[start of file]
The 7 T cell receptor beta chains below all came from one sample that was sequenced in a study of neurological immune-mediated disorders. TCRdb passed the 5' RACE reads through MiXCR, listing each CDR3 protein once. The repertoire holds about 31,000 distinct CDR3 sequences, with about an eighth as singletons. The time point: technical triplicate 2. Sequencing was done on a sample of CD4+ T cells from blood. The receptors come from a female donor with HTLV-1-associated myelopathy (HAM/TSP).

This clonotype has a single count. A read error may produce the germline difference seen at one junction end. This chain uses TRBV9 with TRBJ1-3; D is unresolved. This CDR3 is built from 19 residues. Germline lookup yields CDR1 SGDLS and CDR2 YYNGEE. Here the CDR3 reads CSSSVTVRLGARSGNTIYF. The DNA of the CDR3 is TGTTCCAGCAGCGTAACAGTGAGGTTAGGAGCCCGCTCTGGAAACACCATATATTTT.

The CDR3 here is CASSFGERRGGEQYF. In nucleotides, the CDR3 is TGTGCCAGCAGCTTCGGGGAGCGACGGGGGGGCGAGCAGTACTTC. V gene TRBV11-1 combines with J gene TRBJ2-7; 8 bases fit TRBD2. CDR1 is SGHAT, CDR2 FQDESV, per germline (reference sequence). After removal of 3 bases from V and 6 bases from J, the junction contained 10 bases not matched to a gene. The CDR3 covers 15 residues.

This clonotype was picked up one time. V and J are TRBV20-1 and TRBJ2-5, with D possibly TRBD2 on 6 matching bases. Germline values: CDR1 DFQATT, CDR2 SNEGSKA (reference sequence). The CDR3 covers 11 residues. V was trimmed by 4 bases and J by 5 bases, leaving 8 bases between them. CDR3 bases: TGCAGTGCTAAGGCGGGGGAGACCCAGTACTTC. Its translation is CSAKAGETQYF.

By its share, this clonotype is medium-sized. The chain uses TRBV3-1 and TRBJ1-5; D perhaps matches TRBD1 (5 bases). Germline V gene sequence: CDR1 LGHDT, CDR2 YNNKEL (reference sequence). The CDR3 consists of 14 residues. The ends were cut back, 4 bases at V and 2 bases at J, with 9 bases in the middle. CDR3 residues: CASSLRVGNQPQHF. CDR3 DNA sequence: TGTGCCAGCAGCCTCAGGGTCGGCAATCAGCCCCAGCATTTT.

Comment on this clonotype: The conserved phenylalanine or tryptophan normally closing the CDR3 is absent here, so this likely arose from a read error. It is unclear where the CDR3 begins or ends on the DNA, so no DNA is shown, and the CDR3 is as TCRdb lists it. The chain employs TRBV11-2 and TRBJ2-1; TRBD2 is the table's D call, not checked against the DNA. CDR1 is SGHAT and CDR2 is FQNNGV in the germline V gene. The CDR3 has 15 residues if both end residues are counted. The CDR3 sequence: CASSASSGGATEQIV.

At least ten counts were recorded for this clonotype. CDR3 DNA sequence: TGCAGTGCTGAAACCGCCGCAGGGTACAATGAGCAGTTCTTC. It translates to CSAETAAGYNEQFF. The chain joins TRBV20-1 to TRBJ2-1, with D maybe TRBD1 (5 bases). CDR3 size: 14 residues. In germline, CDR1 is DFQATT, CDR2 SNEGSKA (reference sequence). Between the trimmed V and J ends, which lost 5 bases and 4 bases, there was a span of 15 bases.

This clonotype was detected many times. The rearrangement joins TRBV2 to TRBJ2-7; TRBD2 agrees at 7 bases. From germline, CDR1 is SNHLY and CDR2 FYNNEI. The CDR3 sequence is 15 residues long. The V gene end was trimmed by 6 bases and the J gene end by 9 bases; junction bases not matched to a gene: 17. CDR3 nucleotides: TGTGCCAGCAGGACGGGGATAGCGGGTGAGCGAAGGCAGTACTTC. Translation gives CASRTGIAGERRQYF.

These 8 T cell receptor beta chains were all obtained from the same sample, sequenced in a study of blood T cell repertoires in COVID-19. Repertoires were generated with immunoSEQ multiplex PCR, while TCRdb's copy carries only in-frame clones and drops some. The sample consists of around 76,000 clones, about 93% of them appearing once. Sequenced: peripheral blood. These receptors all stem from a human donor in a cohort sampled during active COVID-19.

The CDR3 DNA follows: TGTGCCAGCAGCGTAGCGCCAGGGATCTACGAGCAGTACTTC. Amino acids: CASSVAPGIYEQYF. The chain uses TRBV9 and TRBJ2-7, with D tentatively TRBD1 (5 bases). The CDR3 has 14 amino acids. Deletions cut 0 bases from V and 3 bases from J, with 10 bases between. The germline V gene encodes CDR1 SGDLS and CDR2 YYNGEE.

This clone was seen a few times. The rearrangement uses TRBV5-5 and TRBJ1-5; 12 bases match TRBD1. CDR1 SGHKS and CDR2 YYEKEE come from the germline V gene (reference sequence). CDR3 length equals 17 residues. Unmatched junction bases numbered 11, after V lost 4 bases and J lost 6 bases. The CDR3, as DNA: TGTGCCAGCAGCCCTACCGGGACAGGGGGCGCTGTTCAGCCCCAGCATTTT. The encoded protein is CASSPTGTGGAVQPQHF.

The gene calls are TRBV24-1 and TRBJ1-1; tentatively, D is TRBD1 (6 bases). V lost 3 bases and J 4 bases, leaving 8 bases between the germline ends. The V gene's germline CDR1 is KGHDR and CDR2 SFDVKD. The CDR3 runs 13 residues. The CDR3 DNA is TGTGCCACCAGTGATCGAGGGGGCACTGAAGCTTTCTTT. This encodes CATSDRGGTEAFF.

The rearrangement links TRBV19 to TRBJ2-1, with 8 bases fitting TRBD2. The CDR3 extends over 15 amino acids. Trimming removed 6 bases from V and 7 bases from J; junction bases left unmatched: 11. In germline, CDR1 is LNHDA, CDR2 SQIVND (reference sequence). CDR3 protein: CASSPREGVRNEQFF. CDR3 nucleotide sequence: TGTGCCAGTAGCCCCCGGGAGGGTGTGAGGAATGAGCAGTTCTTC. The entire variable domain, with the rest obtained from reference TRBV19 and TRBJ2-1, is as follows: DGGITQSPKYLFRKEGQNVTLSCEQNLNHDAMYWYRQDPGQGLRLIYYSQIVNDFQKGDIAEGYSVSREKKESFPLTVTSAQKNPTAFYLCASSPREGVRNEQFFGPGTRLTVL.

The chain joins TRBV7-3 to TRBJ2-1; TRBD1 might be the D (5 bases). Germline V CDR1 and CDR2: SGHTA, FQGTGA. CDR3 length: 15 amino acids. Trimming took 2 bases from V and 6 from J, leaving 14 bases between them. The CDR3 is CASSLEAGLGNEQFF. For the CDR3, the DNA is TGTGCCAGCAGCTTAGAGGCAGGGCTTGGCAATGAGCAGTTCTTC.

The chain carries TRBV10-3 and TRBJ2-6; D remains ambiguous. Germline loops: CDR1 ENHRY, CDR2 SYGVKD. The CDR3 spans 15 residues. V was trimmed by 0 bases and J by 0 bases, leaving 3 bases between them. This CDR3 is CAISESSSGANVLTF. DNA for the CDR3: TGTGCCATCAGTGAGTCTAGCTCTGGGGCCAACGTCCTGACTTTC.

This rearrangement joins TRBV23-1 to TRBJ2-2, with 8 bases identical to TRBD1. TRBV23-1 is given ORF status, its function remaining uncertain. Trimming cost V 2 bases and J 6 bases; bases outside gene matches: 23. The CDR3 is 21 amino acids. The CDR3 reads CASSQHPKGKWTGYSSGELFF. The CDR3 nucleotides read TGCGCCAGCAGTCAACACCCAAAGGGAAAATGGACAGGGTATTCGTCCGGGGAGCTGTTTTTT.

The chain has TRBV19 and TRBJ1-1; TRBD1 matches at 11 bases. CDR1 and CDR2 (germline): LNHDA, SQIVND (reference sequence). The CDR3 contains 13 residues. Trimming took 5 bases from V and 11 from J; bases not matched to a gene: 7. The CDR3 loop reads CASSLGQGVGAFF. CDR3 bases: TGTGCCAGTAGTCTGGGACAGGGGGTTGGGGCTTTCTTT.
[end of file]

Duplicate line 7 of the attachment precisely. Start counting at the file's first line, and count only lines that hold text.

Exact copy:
At least ten counts were recorded for this clonotype. CDR3 DNA sequence: TGCAGTGCTGAAACCGCCGCAGGGTACAATGAGCAGTTCTTC. It translates to CSAETAAGYNEQFF. The chain joins TRBV20-1 to TRBJ2-1, with D maybe TRBD1 (5 bases). CDR3 size: 14 residues. In germline, CDR1 is DFQATT, CDR2 SNEGSKA (reference sequence). Between the trimmed V and J ends, which lost 5 bases and 4 bases, there was a span of 15 bases.